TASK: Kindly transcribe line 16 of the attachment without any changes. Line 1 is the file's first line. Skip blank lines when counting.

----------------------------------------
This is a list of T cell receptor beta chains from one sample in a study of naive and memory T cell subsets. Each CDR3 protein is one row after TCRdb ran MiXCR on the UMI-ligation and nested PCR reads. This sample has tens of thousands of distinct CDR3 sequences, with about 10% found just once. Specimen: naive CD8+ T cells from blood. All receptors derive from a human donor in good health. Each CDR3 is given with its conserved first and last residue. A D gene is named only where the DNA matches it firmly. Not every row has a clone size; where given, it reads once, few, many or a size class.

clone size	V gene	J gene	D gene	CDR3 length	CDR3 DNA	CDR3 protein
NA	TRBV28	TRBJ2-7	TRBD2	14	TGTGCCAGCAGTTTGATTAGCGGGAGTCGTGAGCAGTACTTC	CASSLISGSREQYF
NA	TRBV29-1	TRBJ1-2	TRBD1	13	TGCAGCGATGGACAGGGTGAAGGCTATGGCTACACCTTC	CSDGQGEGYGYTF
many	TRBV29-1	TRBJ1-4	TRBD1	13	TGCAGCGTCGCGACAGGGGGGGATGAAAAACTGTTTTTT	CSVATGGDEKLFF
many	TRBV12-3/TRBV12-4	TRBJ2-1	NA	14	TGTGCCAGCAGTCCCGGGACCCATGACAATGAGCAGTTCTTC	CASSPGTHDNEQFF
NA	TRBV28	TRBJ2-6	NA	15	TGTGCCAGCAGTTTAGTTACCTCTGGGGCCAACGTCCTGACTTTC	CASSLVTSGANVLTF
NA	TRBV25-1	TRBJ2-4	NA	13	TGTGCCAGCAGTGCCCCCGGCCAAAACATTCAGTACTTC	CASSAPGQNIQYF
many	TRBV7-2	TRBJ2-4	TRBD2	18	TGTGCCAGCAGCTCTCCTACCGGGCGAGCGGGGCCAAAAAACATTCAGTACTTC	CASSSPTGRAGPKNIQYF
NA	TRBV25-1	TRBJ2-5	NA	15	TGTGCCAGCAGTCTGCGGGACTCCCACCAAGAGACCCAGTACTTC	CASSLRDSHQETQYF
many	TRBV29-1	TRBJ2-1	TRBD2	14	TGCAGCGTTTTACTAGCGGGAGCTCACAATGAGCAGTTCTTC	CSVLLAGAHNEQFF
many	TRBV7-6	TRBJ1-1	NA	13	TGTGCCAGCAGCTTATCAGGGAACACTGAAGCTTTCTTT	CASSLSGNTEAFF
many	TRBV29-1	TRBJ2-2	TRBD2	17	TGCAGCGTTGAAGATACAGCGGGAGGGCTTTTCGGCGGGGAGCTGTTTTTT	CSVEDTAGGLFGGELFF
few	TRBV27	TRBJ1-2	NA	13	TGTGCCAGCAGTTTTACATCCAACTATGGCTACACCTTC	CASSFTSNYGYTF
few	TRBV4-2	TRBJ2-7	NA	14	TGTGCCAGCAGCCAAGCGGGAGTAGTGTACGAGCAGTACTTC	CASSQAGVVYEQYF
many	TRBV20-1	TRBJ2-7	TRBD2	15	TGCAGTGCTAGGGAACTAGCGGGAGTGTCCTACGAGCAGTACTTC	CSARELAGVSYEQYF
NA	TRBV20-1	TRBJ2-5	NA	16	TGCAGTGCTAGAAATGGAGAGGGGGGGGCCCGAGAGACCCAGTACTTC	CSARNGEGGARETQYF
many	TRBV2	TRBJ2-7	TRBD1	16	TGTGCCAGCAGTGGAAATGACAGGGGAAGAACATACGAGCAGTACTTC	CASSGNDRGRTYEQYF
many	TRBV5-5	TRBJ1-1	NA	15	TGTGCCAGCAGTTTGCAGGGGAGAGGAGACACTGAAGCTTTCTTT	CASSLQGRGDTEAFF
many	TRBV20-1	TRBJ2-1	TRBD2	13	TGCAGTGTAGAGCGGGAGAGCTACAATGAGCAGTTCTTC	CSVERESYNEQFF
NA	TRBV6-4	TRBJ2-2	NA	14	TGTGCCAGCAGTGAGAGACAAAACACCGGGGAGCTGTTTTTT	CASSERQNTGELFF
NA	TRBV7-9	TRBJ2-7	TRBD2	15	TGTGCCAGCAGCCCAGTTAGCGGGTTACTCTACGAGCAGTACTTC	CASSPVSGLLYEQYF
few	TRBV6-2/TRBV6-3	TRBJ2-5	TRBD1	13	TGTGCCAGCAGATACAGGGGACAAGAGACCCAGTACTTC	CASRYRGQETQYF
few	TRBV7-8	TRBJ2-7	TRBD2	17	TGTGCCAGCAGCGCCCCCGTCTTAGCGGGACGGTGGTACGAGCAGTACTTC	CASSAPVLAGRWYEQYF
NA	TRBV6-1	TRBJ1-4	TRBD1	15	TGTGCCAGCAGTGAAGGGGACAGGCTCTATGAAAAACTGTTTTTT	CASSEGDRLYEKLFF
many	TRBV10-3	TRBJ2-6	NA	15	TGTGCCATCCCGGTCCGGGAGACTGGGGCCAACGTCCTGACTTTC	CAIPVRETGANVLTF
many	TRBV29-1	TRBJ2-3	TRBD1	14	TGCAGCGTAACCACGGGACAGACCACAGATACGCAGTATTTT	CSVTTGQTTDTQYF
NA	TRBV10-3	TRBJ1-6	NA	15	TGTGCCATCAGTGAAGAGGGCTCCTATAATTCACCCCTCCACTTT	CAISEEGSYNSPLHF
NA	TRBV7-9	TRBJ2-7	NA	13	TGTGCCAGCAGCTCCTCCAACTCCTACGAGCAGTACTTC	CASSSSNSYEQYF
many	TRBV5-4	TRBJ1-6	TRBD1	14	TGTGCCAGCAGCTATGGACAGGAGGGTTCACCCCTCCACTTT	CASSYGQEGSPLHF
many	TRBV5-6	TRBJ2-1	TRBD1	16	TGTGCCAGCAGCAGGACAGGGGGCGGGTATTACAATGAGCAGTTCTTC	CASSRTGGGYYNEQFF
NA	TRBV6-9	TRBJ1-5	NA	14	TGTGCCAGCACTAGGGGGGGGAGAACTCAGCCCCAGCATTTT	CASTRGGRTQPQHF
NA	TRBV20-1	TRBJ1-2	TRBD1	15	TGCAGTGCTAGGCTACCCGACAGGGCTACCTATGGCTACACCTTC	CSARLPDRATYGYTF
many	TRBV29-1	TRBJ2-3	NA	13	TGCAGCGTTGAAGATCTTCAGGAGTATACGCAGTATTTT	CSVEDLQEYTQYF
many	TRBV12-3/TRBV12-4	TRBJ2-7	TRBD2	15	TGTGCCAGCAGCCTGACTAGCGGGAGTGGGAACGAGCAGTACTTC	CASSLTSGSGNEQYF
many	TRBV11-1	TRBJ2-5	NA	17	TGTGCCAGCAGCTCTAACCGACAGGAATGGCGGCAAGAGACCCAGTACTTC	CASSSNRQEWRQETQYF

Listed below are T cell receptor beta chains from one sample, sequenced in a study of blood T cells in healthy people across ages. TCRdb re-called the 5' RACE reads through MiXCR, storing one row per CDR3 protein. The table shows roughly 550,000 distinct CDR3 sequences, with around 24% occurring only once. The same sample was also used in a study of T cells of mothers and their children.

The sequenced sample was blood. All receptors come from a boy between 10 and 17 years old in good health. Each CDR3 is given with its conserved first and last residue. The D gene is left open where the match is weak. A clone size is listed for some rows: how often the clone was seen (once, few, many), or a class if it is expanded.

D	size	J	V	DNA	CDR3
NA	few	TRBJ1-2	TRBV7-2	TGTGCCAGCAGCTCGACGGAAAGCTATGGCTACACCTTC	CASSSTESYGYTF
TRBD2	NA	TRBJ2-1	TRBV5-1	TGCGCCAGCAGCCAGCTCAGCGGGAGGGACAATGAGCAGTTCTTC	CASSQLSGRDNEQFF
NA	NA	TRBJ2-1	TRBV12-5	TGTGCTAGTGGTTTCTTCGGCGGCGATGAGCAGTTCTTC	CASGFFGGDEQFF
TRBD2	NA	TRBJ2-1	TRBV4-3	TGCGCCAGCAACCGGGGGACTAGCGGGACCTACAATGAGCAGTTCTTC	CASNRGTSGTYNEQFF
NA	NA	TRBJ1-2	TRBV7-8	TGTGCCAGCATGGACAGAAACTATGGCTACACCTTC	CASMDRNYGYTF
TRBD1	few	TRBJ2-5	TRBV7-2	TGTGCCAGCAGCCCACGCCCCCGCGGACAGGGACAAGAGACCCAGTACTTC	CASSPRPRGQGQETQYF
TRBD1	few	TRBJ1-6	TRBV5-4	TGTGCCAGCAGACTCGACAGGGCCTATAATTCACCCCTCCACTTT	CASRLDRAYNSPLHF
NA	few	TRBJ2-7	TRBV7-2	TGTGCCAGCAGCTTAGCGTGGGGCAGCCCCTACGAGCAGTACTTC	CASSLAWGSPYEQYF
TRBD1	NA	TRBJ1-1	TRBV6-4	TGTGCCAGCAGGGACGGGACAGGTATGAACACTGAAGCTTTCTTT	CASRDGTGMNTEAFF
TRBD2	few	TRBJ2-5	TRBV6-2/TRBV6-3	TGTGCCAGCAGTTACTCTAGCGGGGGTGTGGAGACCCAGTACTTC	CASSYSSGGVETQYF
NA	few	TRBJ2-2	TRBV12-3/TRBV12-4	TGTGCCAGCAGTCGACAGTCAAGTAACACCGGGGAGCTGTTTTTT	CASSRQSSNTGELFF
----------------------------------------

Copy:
many	TRBV20-1	TRBJ2-7	TRBD2	15	TGCAGTGCTAGGGAACTAGCGGGAGTGTCCTACGAGCAGTACTTC	CSARELAGVSYEQYF